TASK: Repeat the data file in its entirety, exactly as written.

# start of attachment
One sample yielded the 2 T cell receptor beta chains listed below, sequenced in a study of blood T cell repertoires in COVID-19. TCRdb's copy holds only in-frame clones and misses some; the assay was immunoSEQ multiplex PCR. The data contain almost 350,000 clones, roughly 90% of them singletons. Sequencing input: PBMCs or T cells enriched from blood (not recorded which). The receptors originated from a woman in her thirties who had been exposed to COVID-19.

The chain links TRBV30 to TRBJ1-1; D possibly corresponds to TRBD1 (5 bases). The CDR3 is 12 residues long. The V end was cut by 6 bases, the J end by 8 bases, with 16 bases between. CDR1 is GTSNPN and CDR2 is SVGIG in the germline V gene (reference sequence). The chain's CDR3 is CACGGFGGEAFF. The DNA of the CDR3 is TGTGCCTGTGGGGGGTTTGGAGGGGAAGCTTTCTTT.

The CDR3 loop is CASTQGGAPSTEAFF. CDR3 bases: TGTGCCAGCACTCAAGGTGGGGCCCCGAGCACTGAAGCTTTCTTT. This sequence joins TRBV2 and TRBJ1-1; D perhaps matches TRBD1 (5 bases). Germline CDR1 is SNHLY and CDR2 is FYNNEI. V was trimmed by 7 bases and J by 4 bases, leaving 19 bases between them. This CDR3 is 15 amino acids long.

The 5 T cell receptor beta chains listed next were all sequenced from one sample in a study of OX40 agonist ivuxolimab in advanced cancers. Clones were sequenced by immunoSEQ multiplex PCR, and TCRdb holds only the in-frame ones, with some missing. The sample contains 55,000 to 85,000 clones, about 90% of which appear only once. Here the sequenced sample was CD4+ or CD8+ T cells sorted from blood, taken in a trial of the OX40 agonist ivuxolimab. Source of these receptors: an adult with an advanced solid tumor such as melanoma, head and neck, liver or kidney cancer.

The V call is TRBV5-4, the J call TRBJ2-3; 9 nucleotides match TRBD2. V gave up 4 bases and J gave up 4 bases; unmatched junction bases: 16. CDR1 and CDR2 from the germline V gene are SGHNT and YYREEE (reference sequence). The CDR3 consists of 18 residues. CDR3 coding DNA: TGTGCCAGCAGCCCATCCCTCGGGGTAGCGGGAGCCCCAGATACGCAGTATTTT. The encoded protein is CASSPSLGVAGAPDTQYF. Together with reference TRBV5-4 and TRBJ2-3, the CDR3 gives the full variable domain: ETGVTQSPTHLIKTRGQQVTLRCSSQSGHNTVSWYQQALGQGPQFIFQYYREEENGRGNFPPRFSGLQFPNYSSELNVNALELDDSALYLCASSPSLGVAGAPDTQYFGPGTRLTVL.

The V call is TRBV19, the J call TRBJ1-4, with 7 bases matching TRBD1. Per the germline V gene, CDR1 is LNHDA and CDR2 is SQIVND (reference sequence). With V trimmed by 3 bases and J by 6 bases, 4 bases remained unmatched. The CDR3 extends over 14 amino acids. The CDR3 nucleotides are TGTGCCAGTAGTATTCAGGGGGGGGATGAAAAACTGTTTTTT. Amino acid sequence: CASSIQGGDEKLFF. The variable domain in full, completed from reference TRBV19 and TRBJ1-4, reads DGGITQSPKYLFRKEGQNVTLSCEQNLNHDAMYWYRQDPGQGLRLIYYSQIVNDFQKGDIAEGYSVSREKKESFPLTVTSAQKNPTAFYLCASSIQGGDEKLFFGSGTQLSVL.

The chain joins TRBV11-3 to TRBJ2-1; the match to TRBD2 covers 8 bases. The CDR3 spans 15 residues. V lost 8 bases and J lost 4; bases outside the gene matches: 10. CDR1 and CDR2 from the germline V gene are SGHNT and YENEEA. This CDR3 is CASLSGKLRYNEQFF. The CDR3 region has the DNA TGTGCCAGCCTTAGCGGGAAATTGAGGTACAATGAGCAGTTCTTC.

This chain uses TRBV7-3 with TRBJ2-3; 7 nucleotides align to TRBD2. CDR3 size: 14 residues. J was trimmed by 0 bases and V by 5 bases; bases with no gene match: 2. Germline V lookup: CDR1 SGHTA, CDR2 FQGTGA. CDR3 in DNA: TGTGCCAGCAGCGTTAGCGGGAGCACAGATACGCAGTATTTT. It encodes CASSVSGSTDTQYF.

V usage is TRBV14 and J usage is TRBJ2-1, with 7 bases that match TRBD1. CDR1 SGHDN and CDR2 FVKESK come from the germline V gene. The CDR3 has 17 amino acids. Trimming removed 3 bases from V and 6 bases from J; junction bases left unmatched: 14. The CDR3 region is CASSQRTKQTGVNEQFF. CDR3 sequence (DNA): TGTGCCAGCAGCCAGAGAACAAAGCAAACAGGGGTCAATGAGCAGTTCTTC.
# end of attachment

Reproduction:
One sample yielded the 2 T cell receptor beta chains listed below, sequenced in a study of blood T cell repertoires in COVID-19. TCRdb's copy holds only in-frame clones and misses some; the assay was immunoSEQ multiplex PCR. The data contain almost 350,000 clones, roughly 90% of them singletons. Sequencing input: PBMCs or T cells enriched from blood (not recorded which). The receptors originated from a woman in her thirties who had been exposed to COVID-19.

The chain links TRBV30 to TRBJ1-1; D possibly corresponds to TRBD1 (5 bases). The CDR3 is 12 residues long. The V end was cut by 6 bases, the J end by 8 bases, with 16 bases between. CDR1 is GTSNPN and CDR2 is SVGIG in the germline V gene (reference sequence). The chain's CDR3 is CACGGFGGEAFF. The DNA of the CDR3 is TGTGCCTGTGGGGGGTTTGGAGGGGAAGCTTTCTTT.

The CDR3 loop is CASTQGGAPSTEAFF. CDR3 bases: TGTGCCAGCACTCAAGGTGGGGCCCCGAGCACTGAAGCTTTCTTT. This sequence joins TRBV2 and TRBJ1-1; D perhaps matches TRBD1 (5 bases). Germline CDR1 is SNHLY and CDR2 is FYNNEI. V was trimmed by 7 bases and J by 4 bases, leaving 19 bases between them. This CDR3 is 15 amino acids long.

The 5 T cell receptor beta chains listed next were all sequenced from one sample in a study of OX40 agonist ivuxolimab in advanced cancers. Clones were sequenced by immunoSEQ multiplex PCR, and TCRdb holds only the in-frame ones, with some missing. The sample contains 55,000 to 85,000 clones, about 90% of which appear only once. Here the sequenced sample was CD4+ or CD8+ T cells sorted from blood, taken in a trial of the OX40 agonist ivuxolimab. Source of these receptors: an adult with an advanced solid tumor such as melanoma, head and neck, liver or kidney cancer.

The V call is TRBV5-4, the J call TRBJ2-3; 9 nucleotides match TRBD2. V gave up 4 bases and J gave up 4 bases; unmatched junction bases: 16. CDR1 and CDR2 from the germline V gene are SGHNT and YYREEE (reference sequence). The CDR3 consists of 18 residues. CDR3 coding DNA: TGTGCCAGCAGCCCATCCCTCGGGGTAGCGGGAGCCCCAGATACGCAGTATTTT. The encoded protein is CASSPSLGVAGAPDTQYF. Together with reference TRBV5-4 and TRBJ2-3, the CDR3 gives the full variable domain: ETGVTQSPTHLIKTRGQQVTLRCSSQSGHNTVSWYQQALGQGPQFIFQYYREEENGRGNFPPRFSGLQFPNYSSELNVNALELDDSALYLCASSPSLGVAGAPDTQYFGPGTRLTVL.

The V call is TRBV19, the J call TRBJ1-4, with 7 bases matching TRBD1. Per the germline V gene, CDR1 is LNHDA and CDR2 is SQIVND (reference sequence). With V trimmed by 3 bases and J by 6 bases, 4 bases remained unmatched. The CDR3 extends over 14 amino acids. The CDR3 nucleotides are TGTGCCAGTAGTATTCAGGGGGGGGATGAAAAACTGTTTTTT. Amino acid sequence: CASSIQGGDEKLFF. The variable domain in full, completed from reference TRBV19 and TRBJ1-4, reads DGGITQSPKYLFRKEGQNVTLSCEQNLNHDAMYWYRQDPGQGLRLIYYSQIVNDFQKGDIAEGYSVSREKKESFPLTVTSAQKNPTAFYLCASSIQGGDEKLFFGSGTQLSVL.

The chain joins TRBV11-3 to TRBJ2-1; the match to TRBD2 covers 8 bases. The CDR3 spans 15 residues. V lost 8 bases and J lost 4; bases outside the gene matches: 10. CDR1 and CDR2 from the germline V gene are SGHNT and YENEEA. This CDR3 is CASLSGKLRYNEQFF. The CDR3 region has the DNA TGTGCCAGCCTTAGCGGGAAATTGAGGTACAATGAGCAGTTCTTC.

This chain uses TRBV7-3 with TRBJ2-3; 7 nucleotides align to TRBD2. CDR3 size: 14 residues. J was trimmed by 0 bases and V by 5 bases; bases with no gene match: 2. Germline V lookup: CDR1 SGHTA, CDR2 FQGTGA. CDR3 in DNA: TGTGCCAGCAGCGTTAGCGGGAGCACAGATACGCAGTATTTT. It encodes CASSVSGSTDTQYF.

V usage is TRBV14 and J usage is TRBJ2-1, with 7 bases that match TRBD1. CDR1 SGHDN and CDR2 FVKESK come from the germline V gene. The CDR3 has 17 amino acids. Trimming removed 3 bases from V and 6 bases from J; junction bases left unmatched: 14. The CDR3 region is CASSQRTKQTGVNEQFF. CDR3 sequence (DNA): TGTGCCAGCAGCCAGAGAACAAAGCAAACAGGGGTCAATGAGCAGTTCTTC.